Bankruptcy Reform Eliminates Court Process

Under one of the amendments to the Enterprise and Regulatory Reform Bill published earlier this month, individuals wishing to apply for their own bankruptcy will be able do so directly to a new adjudicator without going through a court process.

The Department for Business, Innovation and Skills (BIS) said that this is one of a several measures designed to cut red tape and should free up court resources and be cheaper to administrate than the current system.

The bankruptcy simplification amendment will remove the court procedure from the process when it is not needed. According to the BIS, going directly to an adjudicator rather than through the court is designed to save time and money for individuals, government and businesses.

A Government consultation that started last year looked at proposals to remove both debtor and creditor petitions for bankruptcy, and most company winding-up petitions, from the courts.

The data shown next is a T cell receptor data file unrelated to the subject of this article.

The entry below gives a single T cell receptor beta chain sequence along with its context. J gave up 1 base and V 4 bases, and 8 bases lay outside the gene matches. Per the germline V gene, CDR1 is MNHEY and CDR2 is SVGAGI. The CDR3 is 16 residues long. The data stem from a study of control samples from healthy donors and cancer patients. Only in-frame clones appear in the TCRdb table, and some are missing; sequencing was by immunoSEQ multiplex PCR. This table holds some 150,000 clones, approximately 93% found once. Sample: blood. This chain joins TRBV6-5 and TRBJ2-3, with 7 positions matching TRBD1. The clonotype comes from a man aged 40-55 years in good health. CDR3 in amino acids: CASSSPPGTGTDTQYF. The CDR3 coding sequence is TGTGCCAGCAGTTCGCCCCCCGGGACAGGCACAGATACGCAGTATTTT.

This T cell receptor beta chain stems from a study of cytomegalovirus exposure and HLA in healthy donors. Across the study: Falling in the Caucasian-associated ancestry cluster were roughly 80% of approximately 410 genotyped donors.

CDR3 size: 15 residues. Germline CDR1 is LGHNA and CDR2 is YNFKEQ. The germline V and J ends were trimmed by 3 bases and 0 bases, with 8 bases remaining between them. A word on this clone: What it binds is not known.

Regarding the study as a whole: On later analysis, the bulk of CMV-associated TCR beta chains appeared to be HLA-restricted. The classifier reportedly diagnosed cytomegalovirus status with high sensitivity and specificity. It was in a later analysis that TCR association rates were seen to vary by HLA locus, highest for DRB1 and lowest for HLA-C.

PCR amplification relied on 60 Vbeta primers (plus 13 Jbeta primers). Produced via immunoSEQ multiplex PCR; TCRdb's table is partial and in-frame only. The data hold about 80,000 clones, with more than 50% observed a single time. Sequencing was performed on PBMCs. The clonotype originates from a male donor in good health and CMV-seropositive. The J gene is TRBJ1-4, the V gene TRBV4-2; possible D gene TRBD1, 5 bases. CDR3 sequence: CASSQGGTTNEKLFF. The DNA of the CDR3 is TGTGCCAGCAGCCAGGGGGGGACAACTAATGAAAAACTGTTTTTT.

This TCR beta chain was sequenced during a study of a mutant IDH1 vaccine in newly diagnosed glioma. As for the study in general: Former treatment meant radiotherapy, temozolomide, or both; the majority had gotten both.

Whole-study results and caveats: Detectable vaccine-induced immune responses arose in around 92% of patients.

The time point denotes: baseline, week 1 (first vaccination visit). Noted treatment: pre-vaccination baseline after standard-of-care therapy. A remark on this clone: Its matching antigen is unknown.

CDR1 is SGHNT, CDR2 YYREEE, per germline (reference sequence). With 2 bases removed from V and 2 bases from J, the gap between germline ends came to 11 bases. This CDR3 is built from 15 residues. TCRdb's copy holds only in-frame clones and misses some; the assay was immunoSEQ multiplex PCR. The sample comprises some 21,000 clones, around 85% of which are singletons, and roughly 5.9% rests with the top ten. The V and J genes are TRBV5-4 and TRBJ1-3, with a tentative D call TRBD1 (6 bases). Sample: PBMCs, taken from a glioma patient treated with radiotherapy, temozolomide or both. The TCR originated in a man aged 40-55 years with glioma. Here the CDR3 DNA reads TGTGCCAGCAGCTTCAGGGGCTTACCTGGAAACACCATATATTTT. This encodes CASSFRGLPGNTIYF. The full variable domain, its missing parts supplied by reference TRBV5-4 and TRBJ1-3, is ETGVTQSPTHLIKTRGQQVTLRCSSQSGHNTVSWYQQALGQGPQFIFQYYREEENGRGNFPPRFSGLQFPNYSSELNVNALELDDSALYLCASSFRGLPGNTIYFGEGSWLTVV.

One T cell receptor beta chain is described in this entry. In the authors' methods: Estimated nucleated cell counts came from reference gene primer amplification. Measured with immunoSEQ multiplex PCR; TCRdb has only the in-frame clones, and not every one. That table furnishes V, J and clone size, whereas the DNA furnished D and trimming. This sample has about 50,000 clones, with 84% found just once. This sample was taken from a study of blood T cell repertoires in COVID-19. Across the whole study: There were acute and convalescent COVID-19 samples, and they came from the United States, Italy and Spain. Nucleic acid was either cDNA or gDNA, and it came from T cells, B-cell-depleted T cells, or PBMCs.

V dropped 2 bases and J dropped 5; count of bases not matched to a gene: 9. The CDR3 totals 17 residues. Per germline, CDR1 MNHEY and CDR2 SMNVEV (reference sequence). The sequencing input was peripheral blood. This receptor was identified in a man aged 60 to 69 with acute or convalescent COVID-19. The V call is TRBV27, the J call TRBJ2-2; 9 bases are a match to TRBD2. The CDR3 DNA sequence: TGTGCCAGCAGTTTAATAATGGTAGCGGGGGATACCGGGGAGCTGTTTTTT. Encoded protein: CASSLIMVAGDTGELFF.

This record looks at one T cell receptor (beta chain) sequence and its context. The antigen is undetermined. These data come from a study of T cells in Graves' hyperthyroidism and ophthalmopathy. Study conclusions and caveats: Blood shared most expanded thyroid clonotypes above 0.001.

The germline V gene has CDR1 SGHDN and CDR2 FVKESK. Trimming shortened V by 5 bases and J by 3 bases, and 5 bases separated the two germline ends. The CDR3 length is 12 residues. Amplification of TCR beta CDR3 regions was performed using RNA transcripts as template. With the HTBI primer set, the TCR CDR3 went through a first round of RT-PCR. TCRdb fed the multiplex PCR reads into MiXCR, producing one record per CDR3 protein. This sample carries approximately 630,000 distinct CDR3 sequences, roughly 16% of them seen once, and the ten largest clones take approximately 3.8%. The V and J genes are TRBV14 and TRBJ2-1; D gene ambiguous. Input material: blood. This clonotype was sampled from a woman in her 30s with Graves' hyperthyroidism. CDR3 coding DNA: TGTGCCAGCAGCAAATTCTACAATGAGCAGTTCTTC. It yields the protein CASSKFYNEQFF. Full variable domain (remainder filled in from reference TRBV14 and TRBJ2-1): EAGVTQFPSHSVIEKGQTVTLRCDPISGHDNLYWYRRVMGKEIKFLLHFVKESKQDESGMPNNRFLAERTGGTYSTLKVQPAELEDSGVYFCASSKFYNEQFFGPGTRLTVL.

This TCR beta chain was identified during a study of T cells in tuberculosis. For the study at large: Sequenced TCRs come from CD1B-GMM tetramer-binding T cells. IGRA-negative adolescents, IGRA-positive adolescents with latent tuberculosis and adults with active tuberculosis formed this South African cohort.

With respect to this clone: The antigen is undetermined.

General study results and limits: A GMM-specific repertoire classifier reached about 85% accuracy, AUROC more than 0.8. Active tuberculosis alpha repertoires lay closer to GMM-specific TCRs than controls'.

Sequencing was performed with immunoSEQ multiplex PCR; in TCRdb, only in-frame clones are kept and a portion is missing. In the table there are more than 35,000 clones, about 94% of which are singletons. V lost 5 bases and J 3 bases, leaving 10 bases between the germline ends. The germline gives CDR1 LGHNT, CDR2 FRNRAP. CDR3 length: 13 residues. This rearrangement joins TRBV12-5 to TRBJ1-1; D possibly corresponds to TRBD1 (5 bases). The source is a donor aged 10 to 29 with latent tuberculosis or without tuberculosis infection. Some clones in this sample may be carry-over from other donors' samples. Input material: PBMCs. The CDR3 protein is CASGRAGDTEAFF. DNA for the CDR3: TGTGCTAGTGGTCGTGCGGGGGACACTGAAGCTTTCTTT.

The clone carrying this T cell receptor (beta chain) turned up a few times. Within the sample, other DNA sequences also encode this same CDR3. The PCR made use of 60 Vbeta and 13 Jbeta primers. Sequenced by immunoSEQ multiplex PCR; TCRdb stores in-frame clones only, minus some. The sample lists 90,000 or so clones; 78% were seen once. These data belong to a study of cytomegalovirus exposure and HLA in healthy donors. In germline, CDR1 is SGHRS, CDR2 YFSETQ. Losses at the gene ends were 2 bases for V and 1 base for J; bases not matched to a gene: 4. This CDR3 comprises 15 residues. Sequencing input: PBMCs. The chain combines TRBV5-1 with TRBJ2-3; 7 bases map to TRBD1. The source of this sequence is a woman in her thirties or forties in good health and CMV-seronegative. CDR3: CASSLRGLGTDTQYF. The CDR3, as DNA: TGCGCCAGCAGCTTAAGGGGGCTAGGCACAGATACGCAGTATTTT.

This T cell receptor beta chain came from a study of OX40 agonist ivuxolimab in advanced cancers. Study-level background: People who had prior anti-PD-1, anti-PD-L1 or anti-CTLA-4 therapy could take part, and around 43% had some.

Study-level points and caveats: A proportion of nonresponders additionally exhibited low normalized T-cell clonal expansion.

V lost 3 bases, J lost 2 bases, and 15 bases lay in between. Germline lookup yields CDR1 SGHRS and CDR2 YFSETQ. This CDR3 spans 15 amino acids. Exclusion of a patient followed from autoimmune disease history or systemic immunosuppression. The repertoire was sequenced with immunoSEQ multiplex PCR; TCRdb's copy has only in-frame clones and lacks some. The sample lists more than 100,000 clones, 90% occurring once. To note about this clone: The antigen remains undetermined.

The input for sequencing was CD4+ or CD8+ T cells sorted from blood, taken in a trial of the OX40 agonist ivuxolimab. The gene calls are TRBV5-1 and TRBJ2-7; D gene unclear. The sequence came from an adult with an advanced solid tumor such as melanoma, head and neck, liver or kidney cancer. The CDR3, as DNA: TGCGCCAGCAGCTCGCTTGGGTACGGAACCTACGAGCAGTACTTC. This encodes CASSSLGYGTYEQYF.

The result of the consultation revealed that there was little support for reform to the creditor bankruptcy or company petition process and the majority of the 70 respondents were strongly against the idea of removing the courts from elements of the creditor petition process.

Respondents also voiced their concerns about the role and qualifications of the adjudicator and the need for a judge to determine third party applications.

The Bill went through its report stage and third reading in the House of Commons last week and will now transfer to the House of Lords. Subject to Parliamentary approval, the Bill will introduce a significant range of measures that will help support growth and reduce the burden of regulation on businesses through the Primary Authority scheme.

Tim Close is an accountant specialising in business insolvency, debt recovery and business rescue.

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